Dhaka, Bangladesh
Rebecca Solnit: if I were a man

Rebecca Solnit: if I were a man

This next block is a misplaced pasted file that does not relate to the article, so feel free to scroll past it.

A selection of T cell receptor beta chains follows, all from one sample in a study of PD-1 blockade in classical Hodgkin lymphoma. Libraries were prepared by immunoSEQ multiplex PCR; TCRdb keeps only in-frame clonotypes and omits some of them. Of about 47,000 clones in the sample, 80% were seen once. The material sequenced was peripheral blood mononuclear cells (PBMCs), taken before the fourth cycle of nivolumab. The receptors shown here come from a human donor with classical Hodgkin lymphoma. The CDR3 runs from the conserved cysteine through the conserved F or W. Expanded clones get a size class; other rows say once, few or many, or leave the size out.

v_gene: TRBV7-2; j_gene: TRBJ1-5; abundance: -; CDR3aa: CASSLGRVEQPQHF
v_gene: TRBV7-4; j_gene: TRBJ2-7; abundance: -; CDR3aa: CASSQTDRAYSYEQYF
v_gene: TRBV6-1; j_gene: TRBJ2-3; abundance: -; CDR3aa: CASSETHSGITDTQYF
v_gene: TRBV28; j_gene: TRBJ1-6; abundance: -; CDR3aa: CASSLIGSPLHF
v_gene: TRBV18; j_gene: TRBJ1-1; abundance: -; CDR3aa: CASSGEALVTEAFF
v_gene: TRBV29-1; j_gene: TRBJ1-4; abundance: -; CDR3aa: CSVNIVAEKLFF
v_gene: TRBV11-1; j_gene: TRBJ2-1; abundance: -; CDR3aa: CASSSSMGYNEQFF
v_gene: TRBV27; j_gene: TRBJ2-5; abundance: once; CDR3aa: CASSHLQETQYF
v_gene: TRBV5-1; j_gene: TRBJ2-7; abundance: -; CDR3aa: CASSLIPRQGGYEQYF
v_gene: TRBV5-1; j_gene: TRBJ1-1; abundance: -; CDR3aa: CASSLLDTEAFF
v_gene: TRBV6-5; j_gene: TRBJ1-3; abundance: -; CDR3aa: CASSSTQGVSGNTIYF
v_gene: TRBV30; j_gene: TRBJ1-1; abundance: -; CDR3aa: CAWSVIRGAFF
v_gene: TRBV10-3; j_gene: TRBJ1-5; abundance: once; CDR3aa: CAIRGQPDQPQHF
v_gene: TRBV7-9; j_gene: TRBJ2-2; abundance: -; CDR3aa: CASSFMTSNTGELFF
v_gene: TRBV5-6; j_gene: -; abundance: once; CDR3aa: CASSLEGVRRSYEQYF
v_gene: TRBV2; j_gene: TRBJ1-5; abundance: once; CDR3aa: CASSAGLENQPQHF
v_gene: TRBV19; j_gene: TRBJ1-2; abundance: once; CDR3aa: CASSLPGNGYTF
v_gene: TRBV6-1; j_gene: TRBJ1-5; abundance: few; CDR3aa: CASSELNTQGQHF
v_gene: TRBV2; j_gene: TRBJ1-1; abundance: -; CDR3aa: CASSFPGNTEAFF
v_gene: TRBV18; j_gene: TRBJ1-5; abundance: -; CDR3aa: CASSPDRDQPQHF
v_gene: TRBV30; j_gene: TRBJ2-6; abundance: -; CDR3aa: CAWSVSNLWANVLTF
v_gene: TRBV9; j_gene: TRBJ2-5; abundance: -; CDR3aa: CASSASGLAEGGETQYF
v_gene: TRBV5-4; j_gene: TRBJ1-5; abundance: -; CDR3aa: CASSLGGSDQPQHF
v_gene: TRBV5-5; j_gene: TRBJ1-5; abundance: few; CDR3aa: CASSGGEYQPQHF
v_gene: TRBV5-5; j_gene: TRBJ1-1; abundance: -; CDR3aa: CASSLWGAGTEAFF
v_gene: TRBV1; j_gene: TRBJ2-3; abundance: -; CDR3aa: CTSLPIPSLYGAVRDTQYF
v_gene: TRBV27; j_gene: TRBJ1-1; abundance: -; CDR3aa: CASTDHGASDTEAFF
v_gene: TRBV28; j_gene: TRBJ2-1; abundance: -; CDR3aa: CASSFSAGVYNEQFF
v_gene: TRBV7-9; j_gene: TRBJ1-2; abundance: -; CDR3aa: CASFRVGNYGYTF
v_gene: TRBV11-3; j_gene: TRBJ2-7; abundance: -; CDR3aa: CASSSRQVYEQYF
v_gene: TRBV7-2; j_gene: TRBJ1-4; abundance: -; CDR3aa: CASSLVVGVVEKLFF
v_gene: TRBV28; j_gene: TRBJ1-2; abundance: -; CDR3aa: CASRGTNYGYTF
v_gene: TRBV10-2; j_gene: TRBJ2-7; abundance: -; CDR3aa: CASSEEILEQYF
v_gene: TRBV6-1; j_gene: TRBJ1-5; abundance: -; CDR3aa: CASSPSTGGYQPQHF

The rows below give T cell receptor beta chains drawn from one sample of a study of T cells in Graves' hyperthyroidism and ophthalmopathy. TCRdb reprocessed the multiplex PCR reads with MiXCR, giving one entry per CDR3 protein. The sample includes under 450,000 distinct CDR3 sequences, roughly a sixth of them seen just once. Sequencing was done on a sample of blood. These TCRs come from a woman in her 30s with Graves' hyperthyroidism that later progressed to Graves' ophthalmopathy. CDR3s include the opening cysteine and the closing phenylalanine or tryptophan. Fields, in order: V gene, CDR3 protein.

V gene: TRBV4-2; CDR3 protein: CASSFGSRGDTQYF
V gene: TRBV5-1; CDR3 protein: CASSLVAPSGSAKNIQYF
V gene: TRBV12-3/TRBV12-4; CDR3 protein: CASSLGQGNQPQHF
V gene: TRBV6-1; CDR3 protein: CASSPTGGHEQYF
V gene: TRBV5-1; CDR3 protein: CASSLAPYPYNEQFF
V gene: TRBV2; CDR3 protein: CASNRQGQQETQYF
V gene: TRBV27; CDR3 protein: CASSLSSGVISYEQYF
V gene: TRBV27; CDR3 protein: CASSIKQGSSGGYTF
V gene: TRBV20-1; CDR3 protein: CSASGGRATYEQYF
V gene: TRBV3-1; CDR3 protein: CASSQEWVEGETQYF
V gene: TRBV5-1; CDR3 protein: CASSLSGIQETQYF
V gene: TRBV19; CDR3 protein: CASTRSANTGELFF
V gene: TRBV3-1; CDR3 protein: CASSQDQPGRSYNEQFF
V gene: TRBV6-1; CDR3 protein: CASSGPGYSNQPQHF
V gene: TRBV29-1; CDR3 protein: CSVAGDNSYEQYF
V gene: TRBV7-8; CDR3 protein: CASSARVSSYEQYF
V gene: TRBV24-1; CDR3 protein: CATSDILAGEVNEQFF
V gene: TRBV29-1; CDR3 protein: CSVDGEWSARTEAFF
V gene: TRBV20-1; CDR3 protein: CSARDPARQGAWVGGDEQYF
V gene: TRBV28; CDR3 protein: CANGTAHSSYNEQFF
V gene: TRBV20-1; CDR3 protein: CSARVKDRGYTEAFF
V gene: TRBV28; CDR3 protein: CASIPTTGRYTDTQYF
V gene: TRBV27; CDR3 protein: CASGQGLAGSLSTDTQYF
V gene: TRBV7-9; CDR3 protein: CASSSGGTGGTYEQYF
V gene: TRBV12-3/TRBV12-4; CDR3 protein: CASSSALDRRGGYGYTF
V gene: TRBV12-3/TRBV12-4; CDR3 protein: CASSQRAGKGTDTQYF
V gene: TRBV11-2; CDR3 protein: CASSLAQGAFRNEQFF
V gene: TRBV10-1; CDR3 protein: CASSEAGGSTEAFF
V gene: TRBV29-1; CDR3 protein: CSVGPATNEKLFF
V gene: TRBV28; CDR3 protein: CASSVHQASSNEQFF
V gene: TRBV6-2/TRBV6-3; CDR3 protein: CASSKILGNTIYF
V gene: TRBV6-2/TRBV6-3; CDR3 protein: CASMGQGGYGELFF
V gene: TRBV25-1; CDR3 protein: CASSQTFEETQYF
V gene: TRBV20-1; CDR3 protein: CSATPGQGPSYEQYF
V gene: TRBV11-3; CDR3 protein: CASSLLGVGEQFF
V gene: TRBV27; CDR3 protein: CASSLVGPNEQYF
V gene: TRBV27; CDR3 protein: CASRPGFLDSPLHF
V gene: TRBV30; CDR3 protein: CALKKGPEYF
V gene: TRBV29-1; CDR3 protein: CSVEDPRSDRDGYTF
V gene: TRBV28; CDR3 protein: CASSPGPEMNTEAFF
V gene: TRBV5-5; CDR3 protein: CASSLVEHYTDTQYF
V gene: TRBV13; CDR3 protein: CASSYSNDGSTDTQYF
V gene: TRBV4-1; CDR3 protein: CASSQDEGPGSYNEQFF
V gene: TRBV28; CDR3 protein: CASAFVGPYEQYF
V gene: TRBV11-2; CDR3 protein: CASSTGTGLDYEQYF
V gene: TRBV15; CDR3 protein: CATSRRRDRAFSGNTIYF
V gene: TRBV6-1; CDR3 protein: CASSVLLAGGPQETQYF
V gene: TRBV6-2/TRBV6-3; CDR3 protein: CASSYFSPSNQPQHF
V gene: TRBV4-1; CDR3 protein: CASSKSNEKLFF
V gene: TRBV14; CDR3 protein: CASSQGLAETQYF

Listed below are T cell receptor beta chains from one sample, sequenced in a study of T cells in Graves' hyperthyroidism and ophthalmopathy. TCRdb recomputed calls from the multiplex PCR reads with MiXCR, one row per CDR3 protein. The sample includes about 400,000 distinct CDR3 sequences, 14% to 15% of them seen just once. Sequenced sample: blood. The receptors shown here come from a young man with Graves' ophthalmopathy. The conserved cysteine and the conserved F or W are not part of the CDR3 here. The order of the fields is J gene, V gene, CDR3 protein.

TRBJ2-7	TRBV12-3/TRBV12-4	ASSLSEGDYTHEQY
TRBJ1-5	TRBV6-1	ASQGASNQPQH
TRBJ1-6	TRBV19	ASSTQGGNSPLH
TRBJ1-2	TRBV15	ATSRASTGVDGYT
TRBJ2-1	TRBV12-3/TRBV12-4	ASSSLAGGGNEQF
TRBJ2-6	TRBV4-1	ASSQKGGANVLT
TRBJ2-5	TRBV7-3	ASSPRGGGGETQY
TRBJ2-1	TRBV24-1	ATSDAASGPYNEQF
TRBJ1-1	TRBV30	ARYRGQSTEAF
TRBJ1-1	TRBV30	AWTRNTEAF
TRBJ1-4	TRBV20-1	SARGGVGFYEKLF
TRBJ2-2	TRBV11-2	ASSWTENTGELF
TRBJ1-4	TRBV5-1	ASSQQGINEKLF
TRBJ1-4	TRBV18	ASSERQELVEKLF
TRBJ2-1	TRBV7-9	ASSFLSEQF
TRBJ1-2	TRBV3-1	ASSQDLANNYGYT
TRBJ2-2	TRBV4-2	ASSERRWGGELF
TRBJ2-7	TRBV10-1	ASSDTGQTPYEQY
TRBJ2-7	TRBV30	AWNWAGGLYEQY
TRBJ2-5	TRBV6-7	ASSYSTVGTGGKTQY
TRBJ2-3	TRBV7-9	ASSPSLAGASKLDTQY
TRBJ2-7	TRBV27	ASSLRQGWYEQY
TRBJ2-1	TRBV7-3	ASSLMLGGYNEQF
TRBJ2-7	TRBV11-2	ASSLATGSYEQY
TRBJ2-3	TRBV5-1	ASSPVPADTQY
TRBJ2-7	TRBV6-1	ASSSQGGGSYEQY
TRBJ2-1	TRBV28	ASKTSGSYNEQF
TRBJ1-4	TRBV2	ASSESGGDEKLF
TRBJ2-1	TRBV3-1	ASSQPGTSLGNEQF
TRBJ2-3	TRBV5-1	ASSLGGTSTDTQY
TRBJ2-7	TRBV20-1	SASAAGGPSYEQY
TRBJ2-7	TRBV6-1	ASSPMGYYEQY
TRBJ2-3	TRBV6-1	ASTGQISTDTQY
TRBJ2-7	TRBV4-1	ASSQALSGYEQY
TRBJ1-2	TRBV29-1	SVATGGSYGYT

(From previous yesterday's issue) In the 1990s the artist Ann Hamilton gave her students lightweight 4ft by 8ft sheets of plywood to carry around everywhere they went for a week. The exercise made them conscious of navigating space; they were awkward, forever at risk of bumping into people and things, probably offering up a lot of excuses. Success sometimes seems like that for women, an awkwardly large thing that is supposed to be in other people's way and for which you might need to apologise periodically. The phrases sometimes used for men who partner with successful women - taking it in his stride, not put out by, OK with, dealing with, cool with - are reminders that female success can be regarded as some kind of intrusion or inappropriate behaviour. What would it feel like to have a success that does not in any way contain failure, that is not awkward or grounds for apology, something that you don't need to downplay, to have power that enhances rather than detracts from your attractiveness? (The very idea that powerlessness is attractive is appalling - and real.) Ann Hamilton has had a tremendous career, and some of it came from the sheer scale and ambition of her work from the outset, which seemed exceptional when she appeared on the art scene in the late 1980s. I remember all the women art students I met in that era, who made tiny, furtive things that expressed something about their condition, including the lack of room they felt free to occupy. How do you think big when you're supposed to not get in the way, not overstep your welcome, not overshadow or intimidate? Ann wrote to me when I asked about that plywood assignment long ago: "I am still trying to break the habit of apologising for myself - even though I have little hesitation in asking for help on projects - asking for myself brings out the old, 'Please excuse me.'" I know things are changing, and younger women have different experiences, but women older than me have horrifying stories to tell, and we are not out from under that shadow. Supreme court justice Ruth Bader Ginsburg says of her arrival at law school in the 1950s, "The dean then asked each of us in turn to say what we were doing at the law school, occupying a seat that could be held by a man." Hillary Clinton told an interviewer a few years ago about meeting with similar opposition in the 1960s, from the young men who'd shown up to take the law school admissions test at Harvard when she did. One even accused her of being homicidal in her ambitions: "If you take my spot, I'll get drafted, and I'll go to Vietnam, and I'll die." He didn't imagine she had a right to compete; or that the place that neither had yet won was no more his than hers. It's not just trouble at the top: women plumbers, electricians and mechanics have told me about being treated as incompetent, intrusive or both in their field. This year Silicon Valley has been haemorrhaging workers' stories of sexual harassment and discrimination It isn't hard to find contemporary horror stories of women who can't wedge a word in edgewise at meetings, have their ideas taken up by others, don't get promoted as they might if they were men, who get harassed and groped or, in the white-collar world, not invited to the executive bonding sessions. This year Silicon Valley has been haemorrhaging workers' stories of sexual harassment and discrimination, and the gist of many is that the tech companies tolerate harassment more than they tolerate people who report it. Even this month a Google employee, in a now infamous screed, insisted that the deeply unequal landscape of Silicon Valley's white-collar jobs is due to nothing more or less than men's superior capacity. We still have a long way to go. A young woman enrolled at a women's college told me this summer she was thrilled to be in an intellectual habitat where no shining young men were going to dominate the classroom conversations the way they had in her high school; walking home across campus at 3am without thinking about safety was another pleasure. (Women do engage in sexual assault, but in numbers that are minute compared to those of men.) Women are targets in the online world, too; in a little experiment on Twitter last year, the journalist Summer Brenner borrowed her brother's profile picture and turned her first name into initials - the harassment she had experienced online dropped to almost nothing. Women may aspire to be men just to be free from persecution by them. If I were a man… I didn't want to be someone else so much as I wanted, from time to time, to be treated as someone else, or left alone as I would be if I was something else. In particular, I've wanted to be able to walk around alone, in cities, on mountains, unmolested. You can't wander lonely as a cloud when you're always checking to see whether you're being followed, or bracing yourself in case the person passing grabs you. I've been insulted, threatened, spat on, attacked, groped, harassed, followed; women I know have been stalked so ferociously they had to go into hiding, sometimes for years; other women I know have been kidnapped, raped, tortured, stabbed, beaten with rocks, left for dead. It impacts on your sense of freedom to say the least. A small part of my consciousness is perpetually occupied by these survival questions whenever I'm outdoors alone, though there are a few places I've been - Iceland, Japan, extremely remote wildernesses where bears were the only menace - where I felt I didn't have to think about it. Solitary walking is where a lot of writers - Wordsworth, Rousseau, Thoreau, Gary Snyder - got a lot of their thinking and composing done; I have, too, but it got interrupted both from outside and from this internal monitor, always thinking about my safety. I know that my whiteness tips the balance the other way with this; it lets me go places that a black person can't, and the short answer to what my life might be like had I been born black would be: different in nearly every imaginable respect. There are many stories of people cross-dressing not as self-expression, but for practical purposes, just as there are of people of colour passing as white. Deborah Samson and Anna Maria Lane are among the women who fought against the British in the revolutionary war dressed as men, and more women did the same in the Union Army during the civil war. The novelist George Sand used a man's name to traverse the literary world of 19th-century France and then men's clothes to traverse Paris. She wasn't just hiding out from harassment, but putting away the treacherous shoes and yards of fabric that made it hard to walk through a city that was rough-surfaced and filthy. She traded those fragile things in for solid boots and sturdy clothes in which she could roam confidently in all weathers and times of day and night, and loved it. Sylvia Plath, born a century later, wrote in her journal when she was 19 that, "Being born a woman is my awful tragedy. Yes, God, I want to talk to everybody I can as deeply as I can. I want to be able to sleep in an open field, to travel west, to walk freely at night." Not a little of the stuff women wore, and still wear, is an impediment and a confinement. Some women evacuating the World Trade Center on September 11 did so barefoot, lacerating their feet because their shoes impaired their mobility. What is it like to spend a lot of your life in shoes in which you're less steady and swift than the people around you? Some women wear tight clothes that hamper free movement, fragile clothes, clothes you can trip over. These garments can be fun and glamorous, but as an everyday uniform they're often incapacitating. Trans people have been remarkable witnesses to how differently the world treats them when they transition. I have read many stories of a woman finding that she no longer has the right of way but will be bumped into on the street; a man finding that he is no longer interrupted. Gender shapes the spaces - social, conversational, professional, as well as literal - that we are given to occupy. Who we are, I realised as I co-created an atlas of New York City, is even built into the landscape, in which many things are named after men, few after women, from streets and buildings - Lafayette Street, Madison Avenue, Lincoln Center, Rockefeller Center - to boroughs - nearby Paterson, Levittown, Morristown. The nomenclature of the city seemed to encourage men to imagine greatness for themselves as generals, captains of industry, presidents, senators. My collaborators and I made a map in which all the subway stops in New York were renamed after the city's great women. Last year, when I discussed it with students at Columbia university (named after Christopher Columbus, of course), a young woman of colour remarked that she had slouched all her life; that in a city where things were named after people like her she might stand up straight. Another wondered whether she would be sexually harassed on boulevards named after women. The world is an uneven surface, with plenty to trip on and room to reinvent. I like being a woman. I love watching and maybe smiling at or talking to kids I run into in parks and grocery stores and anywhere else; I'm confident no one will ever take me for a creep or a kidnapper, and I know that it would be more complicated if I were a man. There are more subtle advantages about the range of expression I'm allowed in my personal relations, including in my close, supportive, emotionally expressive friendships with other women - and, through all my adult life, my friendships with gay men, many of whom who have boldly, festively, brilliantly broken the rules of masculinity and helped me laugh at the gaps between who we are and who we're supposed to be. Liberation is a contagious project, and growing up around people who took apart and reassembled gender helped liberate even a straight woman like me.